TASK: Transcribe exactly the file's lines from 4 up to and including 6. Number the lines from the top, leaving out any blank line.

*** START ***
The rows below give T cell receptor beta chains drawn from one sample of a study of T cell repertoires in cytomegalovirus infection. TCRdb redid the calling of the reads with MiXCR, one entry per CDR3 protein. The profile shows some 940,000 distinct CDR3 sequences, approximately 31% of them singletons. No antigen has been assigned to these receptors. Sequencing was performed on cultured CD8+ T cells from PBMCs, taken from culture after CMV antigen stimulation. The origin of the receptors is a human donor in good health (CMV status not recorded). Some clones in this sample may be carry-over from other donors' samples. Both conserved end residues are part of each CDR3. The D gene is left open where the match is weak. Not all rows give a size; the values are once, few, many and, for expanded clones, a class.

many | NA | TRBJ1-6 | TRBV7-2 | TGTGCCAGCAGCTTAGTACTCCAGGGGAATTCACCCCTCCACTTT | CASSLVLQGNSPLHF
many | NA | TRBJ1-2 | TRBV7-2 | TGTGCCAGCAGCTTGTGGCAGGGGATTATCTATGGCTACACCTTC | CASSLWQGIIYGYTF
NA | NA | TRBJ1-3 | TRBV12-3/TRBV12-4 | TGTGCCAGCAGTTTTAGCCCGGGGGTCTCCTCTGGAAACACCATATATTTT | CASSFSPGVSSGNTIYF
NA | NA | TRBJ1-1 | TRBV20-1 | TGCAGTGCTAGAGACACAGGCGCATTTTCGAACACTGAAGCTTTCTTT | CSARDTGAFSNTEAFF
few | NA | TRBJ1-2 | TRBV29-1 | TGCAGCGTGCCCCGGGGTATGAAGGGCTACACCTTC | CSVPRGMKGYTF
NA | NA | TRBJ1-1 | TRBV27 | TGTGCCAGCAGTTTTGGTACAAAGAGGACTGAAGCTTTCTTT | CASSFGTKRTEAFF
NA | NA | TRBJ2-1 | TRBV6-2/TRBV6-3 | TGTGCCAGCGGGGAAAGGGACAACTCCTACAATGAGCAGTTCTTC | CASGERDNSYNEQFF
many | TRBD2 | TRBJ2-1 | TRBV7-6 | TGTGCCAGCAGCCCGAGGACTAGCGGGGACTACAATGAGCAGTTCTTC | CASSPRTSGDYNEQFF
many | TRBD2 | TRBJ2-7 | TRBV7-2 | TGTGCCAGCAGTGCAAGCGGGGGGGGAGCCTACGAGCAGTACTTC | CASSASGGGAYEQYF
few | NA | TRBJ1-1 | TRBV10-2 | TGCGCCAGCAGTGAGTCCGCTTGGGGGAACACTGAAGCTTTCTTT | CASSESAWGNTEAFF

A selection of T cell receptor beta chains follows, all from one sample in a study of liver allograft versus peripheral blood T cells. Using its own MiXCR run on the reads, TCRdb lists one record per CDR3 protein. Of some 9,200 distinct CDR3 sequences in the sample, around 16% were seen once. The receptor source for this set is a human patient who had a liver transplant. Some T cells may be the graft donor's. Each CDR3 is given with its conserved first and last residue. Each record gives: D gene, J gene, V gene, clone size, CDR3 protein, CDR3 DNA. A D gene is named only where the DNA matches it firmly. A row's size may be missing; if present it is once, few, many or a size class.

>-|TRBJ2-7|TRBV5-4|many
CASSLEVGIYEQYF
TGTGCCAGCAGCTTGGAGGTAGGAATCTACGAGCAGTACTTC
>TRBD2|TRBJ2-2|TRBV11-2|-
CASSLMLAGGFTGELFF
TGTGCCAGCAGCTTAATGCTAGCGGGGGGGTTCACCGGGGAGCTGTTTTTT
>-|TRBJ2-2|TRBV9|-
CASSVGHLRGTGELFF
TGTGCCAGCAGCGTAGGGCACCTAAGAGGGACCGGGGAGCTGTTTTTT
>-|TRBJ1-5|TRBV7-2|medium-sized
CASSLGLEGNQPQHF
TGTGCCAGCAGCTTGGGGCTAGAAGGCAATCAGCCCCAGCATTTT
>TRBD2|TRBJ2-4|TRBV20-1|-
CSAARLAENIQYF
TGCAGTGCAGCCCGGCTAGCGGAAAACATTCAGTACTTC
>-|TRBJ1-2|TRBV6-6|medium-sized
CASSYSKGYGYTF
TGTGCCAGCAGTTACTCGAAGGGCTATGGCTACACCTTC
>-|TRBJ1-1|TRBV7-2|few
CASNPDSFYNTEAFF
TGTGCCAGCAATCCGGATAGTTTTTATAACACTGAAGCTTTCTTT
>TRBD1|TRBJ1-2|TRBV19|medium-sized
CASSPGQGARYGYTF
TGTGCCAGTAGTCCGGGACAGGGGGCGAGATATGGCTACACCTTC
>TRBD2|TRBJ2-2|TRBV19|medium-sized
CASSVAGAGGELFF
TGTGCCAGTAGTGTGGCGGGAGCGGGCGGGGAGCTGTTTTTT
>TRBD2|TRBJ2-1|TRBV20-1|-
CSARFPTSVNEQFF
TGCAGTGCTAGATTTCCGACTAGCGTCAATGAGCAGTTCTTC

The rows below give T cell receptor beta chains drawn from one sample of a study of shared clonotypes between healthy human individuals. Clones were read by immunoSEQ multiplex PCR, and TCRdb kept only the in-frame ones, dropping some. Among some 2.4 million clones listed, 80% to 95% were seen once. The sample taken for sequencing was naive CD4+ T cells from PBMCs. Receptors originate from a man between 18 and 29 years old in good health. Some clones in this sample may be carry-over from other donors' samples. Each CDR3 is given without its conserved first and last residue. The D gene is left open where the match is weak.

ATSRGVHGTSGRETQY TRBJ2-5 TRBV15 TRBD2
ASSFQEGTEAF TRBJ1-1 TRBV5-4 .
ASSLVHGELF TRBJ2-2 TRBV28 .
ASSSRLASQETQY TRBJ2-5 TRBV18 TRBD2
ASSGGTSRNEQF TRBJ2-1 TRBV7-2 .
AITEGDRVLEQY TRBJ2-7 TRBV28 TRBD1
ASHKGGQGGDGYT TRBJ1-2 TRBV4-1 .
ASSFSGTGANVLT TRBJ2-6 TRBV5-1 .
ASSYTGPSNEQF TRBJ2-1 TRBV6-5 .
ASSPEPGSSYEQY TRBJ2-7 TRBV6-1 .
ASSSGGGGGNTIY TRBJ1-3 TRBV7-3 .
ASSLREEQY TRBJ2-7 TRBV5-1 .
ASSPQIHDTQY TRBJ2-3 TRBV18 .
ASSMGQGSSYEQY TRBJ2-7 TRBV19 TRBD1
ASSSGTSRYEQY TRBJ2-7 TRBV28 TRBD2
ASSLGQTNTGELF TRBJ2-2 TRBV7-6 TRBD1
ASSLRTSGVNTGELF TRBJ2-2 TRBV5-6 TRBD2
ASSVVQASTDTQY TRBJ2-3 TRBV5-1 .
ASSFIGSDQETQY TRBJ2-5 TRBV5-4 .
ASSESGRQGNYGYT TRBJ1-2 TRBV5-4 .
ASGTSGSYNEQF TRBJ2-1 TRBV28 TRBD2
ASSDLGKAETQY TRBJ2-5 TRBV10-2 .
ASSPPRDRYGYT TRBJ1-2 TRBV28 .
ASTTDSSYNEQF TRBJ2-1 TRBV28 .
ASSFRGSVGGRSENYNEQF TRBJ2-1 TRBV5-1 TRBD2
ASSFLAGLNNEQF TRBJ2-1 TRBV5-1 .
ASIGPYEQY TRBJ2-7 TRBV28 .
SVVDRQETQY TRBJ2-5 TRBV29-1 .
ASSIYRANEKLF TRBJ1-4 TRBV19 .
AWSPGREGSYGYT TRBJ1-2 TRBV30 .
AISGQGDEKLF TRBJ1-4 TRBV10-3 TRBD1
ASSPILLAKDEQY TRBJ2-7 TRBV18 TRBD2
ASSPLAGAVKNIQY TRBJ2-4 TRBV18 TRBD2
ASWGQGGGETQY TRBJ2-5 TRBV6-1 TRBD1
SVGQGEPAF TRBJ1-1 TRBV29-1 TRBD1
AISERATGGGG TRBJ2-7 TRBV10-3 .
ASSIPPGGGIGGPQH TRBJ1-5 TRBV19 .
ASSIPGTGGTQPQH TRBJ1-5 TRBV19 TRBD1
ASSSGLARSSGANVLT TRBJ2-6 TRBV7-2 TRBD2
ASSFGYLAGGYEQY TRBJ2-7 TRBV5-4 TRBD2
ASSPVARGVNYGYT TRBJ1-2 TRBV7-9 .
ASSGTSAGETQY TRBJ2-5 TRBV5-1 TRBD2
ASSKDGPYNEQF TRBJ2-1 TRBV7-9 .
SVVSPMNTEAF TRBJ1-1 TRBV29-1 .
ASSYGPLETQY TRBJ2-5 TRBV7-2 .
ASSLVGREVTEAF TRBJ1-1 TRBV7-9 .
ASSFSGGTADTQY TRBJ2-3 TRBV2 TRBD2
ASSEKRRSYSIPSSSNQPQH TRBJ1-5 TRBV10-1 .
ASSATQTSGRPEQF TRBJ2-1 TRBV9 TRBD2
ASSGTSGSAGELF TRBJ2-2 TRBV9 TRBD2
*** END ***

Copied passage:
NA | NA | TRBJ1-3 | TRBV12-3/TRBV12-4 | TGTGCCAGCAGTTTTAGCCCGGGGGTCTCCTCTGGAAACACCATATATTTT | CASSFSPGVSSGNTIYF
NA | NA | TRBJ1-1 | TRBV20-1 | TGCAGTGCTAGAGACACAGGCGCATTTTCGAACACTGAAGCTTTCTTT | CSARDTGAFSNTEAFF
few | NA | TRBJ1-2 | TRBV29-1 | TGCAGCGTGCCCCGGGGTATGAAGGGCTACACCTTC | CSVPRGMKGYTF